Thus, during Secretary of State Hillary Clinton’s ongoing visit to India, the issue of the oil embargo on Iran and the general instability of states west of India, particularly Afghanistan and Pakistan, would be contentious issues for discussion. For India, the choice is rather stark given that the West Asian region is in its close proximity. India cannot afford poor relations with Iran. Dubai is nearer to Mumbai than it is to Cairo or even Amman. Muscat is only 967 miles away from Mumbai. Access to and the ability to import oil unhindered from this region is an important facet of national security. As the Indian Commerce Minister remarked in 2006, ‘the Gulf region is a part and parcel of India’s economic neighbourhood’. About 3.5 million Indians live and work in the Gulf region and are the largest expatriate community there. Indians remit about US $12 billion annually to India. The Gulf region is the third largest destination for Indian exports behind only North America and the EU and accounts for nearly 16 per cent of India’s total exports. The test for Indian diplomacy is at hand.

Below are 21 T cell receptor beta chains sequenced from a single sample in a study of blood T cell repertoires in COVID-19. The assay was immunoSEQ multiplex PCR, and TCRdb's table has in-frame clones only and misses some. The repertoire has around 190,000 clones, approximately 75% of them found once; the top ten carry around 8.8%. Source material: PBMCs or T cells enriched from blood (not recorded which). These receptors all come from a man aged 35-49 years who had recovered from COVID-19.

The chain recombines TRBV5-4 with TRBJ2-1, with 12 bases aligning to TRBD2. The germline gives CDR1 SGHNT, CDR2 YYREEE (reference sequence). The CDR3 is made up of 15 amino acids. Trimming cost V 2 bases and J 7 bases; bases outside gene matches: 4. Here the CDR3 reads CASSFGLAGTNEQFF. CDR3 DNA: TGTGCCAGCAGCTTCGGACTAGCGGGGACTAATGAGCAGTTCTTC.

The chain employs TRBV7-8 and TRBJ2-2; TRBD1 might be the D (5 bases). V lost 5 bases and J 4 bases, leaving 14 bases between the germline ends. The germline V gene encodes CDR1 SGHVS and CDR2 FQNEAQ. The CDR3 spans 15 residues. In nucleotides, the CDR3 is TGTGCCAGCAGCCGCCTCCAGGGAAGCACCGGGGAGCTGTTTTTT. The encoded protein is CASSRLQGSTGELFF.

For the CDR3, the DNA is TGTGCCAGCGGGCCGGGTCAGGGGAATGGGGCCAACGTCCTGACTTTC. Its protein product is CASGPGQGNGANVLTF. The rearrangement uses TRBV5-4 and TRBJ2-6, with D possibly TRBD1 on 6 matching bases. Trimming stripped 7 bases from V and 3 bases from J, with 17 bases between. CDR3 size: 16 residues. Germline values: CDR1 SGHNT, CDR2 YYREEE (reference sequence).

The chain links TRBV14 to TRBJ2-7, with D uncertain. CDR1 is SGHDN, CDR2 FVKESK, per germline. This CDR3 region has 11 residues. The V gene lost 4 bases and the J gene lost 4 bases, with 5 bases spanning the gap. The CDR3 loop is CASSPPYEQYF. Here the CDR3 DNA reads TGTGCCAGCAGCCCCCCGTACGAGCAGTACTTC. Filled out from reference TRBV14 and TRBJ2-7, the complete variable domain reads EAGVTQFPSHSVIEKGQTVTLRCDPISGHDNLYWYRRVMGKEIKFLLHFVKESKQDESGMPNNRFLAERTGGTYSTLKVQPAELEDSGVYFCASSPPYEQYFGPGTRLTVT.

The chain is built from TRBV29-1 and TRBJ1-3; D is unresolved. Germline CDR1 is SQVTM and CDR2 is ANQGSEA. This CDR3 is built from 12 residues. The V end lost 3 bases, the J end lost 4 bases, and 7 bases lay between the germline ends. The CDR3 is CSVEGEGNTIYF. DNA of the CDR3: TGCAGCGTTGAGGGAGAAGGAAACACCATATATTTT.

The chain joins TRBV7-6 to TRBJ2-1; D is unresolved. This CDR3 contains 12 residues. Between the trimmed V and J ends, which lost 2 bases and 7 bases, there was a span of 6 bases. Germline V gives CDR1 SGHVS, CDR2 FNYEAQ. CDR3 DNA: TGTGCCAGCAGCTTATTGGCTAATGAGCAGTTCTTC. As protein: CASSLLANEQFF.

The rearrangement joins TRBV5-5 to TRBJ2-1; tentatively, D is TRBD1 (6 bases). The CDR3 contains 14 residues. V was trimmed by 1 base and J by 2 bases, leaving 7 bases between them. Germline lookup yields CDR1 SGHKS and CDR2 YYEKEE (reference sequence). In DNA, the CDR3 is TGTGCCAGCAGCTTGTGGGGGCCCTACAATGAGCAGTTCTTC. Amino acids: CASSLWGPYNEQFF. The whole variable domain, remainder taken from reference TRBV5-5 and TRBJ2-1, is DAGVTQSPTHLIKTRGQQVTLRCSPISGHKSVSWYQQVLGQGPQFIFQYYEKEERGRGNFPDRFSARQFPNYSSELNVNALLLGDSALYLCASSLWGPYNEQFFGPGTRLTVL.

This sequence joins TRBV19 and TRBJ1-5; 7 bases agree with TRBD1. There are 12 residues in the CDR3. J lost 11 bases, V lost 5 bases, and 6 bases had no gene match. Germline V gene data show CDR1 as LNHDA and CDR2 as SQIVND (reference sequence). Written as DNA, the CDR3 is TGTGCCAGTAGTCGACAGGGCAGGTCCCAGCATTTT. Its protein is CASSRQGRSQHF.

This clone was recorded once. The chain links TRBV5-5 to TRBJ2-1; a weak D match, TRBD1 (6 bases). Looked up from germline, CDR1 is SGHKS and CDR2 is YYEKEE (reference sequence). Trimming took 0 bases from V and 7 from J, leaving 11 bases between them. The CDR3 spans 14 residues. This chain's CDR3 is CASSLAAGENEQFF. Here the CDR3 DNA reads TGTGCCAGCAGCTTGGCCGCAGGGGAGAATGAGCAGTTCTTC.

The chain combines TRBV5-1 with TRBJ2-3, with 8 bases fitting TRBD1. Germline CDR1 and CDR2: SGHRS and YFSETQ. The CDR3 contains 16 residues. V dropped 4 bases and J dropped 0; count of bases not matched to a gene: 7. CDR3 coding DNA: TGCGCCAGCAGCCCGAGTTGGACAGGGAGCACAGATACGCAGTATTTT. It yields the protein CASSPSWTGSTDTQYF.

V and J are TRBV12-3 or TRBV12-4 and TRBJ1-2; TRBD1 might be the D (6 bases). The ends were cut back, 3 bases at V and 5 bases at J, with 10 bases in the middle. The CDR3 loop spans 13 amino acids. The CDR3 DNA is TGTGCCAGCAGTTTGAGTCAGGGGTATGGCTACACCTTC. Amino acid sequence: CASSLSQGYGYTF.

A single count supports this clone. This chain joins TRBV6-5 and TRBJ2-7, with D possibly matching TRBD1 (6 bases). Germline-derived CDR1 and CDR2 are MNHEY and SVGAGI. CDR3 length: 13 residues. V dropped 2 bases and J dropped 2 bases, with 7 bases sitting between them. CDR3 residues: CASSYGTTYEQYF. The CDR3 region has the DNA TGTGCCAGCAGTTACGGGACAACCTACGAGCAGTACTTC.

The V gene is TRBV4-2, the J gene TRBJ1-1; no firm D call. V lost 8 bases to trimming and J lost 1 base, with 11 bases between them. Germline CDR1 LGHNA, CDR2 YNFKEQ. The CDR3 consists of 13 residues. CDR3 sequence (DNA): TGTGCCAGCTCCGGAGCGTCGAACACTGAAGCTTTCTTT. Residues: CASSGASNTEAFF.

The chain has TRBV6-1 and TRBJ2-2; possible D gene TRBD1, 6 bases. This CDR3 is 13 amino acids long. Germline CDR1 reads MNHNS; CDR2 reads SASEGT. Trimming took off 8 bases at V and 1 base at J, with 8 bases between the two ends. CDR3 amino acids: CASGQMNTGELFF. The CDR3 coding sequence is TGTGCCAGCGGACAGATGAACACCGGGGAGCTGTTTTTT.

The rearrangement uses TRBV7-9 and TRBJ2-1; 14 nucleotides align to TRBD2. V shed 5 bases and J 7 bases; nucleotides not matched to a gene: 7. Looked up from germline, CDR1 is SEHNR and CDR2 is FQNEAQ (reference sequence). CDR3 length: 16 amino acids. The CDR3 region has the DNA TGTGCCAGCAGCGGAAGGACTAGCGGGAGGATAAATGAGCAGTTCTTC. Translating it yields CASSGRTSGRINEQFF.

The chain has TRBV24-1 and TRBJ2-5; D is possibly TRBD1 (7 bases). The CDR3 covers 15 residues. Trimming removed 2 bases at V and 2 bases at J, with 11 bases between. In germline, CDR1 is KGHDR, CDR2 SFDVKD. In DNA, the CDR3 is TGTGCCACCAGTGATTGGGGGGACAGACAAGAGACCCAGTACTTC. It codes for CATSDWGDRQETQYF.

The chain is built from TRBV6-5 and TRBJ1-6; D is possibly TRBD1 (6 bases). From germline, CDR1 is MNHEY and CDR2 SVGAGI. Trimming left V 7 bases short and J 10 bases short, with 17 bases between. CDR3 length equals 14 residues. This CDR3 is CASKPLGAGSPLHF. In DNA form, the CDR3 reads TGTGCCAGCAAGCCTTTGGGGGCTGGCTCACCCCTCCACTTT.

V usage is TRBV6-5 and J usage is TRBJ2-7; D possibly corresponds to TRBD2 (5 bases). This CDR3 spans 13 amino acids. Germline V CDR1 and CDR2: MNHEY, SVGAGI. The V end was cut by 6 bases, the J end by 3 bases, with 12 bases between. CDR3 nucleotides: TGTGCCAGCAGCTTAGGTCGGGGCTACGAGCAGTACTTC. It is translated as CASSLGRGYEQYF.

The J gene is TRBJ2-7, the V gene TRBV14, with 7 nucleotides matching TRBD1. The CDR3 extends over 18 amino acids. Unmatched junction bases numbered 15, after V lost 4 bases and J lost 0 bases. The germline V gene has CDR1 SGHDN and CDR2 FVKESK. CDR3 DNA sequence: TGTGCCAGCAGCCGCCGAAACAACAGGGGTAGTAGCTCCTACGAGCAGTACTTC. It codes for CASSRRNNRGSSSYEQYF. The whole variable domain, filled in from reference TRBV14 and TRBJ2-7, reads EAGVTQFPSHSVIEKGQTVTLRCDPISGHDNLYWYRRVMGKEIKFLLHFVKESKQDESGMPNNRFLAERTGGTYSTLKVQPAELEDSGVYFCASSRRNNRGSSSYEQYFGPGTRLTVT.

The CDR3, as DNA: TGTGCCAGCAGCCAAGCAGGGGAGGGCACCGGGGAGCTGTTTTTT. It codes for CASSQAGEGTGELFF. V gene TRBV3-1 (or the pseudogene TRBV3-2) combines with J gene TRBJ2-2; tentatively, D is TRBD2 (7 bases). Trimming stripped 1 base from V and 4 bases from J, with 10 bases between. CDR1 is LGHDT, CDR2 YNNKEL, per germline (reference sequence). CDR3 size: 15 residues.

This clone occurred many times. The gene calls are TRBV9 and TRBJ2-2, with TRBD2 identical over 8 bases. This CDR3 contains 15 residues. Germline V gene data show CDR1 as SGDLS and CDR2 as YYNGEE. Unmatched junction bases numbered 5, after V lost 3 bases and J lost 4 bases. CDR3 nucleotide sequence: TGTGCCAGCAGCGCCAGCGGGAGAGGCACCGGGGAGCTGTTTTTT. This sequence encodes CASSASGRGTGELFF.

Apart from a general disinterest in the affairs of the Gulf Region, public opinion in the US is likely to sharply veer towards isolationism. This under-current of isolationism is never far from American thinking and the penchant for ‘fortress America’ may just gain further adherents. Nevertheless, the United States is also deeply conscious that the scourge of terrorism and support by some states to non-state actors has to be effectively met. It cannot be done on the basis of isolationism or by individual states, for the malaise is deep- rooted and requires collective action by like minded states. Similarly, the spread of nuclear technology for weaponisation whether done surreptitiously or otherwise also requires collective action and therefore the US may opt for further strengthening of international institutions.